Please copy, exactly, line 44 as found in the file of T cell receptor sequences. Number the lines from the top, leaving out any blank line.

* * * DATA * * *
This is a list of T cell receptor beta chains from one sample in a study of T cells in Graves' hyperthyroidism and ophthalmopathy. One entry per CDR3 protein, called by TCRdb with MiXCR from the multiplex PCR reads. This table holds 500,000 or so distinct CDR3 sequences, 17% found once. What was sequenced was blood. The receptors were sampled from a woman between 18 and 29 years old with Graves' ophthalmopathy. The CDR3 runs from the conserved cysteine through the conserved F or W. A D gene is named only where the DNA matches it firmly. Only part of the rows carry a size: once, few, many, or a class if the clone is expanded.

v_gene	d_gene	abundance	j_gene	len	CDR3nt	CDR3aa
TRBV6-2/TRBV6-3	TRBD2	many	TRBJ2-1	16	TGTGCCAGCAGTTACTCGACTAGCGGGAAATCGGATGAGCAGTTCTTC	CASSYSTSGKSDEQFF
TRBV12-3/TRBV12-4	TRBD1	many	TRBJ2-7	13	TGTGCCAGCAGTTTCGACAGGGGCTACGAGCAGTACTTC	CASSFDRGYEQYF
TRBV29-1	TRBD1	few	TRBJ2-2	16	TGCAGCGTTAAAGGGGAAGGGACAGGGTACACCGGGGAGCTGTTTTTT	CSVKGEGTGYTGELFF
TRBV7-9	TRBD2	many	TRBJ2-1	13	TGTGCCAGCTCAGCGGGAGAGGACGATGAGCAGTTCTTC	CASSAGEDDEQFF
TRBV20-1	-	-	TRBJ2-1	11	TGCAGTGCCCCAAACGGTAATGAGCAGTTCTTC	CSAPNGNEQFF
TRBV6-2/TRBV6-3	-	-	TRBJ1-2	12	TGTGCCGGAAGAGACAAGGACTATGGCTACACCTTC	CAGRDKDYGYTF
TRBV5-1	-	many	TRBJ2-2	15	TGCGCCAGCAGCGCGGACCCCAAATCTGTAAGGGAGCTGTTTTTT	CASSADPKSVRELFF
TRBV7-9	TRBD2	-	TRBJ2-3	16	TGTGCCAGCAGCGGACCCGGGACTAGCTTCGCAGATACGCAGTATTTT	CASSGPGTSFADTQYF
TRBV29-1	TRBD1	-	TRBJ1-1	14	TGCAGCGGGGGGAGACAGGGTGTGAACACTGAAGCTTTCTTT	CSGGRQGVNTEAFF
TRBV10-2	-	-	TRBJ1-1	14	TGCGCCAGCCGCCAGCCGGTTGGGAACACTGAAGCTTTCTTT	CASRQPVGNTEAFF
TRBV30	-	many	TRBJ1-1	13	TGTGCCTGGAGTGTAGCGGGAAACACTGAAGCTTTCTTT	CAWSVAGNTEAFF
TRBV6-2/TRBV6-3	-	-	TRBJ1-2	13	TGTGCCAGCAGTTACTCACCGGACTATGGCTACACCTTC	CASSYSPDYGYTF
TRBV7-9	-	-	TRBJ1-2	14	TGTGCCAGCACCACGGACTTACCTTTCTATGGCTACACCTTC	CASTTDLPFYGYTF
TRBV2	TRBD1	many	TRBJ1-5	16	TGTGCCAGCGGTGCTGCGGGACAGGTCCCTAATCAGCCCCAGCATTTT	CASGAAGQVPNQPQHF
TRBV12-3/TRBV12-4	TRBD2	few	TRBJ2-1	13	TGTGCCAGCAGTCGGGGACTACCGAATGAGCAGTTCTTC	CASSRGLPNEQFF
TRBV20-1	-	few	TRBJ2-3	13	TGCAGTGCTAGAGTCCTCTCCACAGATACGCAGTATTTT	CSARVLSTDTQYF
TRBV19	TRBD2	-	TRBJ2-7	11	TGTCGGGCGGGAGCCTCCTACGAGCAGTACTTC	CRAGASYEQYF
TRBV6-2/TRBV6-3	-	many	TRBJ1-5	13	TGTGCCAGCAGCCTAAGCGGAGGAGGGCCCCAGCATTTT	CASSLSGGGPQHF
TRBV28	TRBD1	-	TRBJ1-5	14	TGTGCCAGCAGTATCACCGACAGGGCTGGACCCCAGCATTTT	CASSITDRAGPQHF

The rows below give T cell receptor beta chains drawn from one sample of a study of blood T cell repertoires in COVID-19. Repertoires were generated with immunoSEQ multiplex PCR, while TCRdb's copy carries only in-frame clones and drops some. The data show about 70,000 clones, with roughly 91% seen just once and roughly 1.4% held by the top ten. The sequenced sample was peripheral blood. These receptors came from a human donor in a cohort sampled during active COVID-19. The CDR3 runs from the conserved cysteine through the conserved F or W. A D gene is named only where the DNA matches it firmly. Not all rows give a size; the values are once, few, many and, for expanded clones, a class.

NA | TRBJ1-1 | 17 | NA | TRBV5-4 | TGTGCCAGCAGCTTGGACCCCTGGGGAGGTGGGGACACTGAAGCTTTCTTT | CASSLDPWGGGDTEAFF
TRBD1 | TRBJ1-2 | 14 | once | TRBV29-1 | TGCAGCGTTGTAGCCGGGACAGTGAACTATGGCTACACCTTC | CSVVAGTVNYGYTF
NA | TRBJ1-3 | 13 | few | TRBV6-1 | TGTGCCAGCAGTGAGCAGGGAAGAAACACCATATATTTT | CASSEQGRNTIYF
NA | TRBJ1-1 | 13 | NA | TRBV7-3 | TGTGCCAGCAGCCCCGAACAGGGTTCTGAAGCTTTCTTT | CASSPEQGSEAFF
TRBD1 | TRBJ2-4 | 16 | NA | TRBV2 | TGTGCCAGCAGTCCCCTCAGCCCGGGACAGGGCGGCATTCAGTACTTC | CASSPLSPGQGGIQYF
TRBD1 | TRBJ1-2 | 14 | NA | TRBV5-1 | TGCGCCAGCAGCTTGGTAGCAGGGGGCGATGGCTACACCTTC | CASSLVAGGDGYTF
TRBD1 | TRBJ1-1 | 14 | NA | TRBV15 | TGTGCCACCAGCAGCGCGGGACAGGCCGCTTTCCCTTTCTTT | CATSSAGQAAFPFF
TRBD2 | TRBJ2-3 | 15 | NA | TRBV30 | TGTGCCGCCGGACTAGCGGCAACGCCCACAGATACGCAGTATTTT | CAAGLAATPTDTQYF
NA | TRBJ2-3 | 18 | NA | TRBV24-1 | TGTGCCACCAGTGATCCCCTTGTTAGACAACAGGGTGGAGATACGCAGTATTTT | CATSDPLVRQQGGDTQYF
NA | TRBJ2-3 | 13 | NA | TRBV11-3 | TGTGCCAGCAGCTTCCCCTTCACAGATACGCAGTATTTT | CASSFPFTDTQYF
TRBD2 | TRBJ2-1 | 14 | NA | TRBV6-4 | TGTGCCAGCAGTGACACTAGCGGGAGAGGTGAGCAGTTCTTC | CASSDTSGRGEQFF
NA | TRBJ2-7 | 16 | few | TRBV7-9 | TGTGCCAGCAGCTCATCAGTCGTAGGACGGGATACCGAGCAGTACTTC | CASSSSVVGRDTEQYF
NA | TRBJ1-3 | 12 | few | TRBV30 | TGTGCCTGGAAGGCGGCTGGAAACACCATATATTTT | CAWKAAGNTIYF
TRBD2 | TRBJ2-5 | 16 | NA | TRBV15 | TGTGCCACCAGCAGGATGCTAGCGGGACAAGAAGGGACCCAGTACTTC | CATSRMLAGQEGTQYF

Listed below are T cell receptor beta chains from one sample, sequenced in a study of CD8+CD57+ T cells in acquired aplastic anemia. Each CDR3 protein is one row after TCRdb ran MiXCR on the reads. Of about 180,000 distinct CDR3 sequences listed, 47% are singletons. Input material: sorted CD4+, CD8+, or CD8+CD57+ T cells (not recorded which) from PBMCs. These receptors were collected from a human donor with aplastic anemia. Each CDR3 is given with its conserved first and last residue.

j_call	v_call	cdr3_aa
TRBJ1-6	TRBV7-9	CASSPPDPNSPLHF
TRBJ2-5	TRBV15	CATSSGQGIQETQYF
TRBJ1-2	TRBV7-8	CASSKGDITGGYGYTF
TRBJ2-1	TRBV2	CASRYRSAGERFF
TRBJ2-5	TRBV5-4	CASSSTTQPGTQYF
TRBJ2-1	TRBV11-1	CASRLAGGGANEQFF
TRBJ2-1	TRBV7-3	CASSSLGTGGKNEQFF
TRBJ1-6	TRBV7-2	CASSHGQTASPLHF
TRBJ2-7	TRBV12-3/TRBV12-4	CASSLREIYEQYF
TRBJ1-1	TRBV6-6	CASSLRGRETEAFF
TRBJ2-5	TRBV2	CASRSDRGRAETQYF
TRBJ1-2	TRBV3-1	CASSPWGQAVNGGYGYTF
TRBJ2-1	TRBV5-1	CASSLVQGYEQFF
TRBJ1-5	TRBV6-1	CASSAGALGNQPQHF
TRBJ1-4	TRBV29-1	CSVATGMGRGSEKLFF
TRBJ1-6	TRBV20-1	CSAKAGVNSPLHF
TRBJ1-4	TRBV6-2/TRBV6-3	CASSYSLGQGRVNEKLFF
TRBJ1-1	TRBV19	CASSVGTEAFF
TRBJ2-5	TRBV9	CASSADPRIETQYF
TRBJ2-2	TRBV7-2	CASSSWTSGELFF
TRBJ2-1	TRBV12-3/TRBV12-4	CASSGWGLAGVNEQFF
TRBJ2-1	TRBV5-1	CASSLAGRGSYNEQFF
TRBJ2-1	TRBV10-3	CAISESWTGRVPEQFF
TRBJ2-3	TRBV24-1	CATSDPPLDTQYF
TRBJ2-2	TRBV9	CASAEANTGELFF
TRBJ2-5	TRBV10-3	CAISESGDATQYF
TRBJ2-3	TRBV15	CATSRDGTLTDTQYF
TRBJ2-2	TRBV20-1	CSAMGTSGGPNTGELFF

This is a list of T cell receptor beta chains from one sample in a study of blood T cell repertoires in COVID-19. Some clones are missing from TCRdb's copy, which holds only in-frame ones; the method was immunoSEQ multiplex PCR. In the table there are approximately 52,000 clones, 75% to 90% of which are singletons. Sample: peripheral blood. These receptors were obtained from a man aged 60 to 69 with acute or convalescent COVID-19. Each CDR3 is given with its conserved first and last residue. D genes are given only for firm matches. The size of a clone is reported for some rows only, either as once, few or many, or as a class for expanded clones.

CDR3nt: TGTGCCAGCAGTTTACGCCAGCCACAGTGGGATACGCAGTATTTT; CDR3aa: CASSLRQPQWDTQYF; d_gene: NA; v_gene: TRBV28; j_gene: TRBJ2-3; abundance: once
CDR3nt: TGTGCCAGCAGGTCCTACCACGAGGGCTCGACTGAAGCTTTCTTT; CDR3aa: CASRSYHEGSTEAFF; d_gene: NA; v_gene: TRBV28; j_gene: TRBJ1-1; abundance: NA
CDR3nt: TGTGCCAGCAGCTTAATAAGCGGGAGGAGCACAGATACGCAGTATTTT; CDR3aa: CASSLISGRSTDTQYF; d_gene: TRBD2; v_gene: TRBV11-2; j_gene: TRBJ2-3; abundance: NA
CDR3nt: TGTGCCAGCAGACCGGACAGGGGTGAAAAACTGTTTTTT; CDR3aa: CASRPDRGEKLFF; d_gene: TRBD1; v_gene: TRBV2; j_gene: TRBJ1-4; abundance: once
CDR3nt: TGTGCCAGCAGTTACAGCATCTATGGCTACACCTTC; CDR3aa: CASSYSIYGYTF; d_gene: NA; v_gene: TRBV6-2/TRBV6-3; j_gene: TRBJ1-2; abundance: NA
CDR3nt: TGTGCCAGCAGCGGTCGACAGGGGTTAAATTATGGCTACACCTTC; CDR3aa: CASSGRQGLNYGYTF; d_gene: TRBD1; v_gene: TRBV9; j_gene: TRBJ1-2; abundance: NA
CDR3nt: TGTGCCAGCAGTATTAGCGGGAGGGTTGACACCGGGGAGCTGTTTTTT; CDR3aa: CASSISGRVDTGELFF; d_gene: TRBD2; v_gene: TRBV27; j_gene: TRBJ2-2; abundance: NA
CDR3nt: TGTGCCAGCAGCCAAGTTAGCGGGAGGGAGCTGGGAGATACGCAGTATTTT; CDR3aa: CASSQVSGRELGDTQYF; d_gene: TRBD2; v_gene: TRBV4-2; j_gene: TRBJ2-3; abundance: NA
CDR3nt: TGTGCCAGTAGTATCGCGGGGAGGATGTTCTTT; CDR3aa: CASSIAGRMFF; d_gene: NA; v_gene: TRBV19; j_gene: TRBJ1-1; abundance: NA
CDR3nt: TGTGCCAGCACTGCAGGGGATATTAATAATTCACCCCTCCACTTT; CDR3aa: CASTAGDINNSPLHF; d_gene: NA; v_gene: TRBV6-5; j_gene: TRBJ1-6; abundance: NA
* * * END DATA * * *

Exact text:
TRBJ2-1	TRBV11-1	CASRLAGGGANEQFF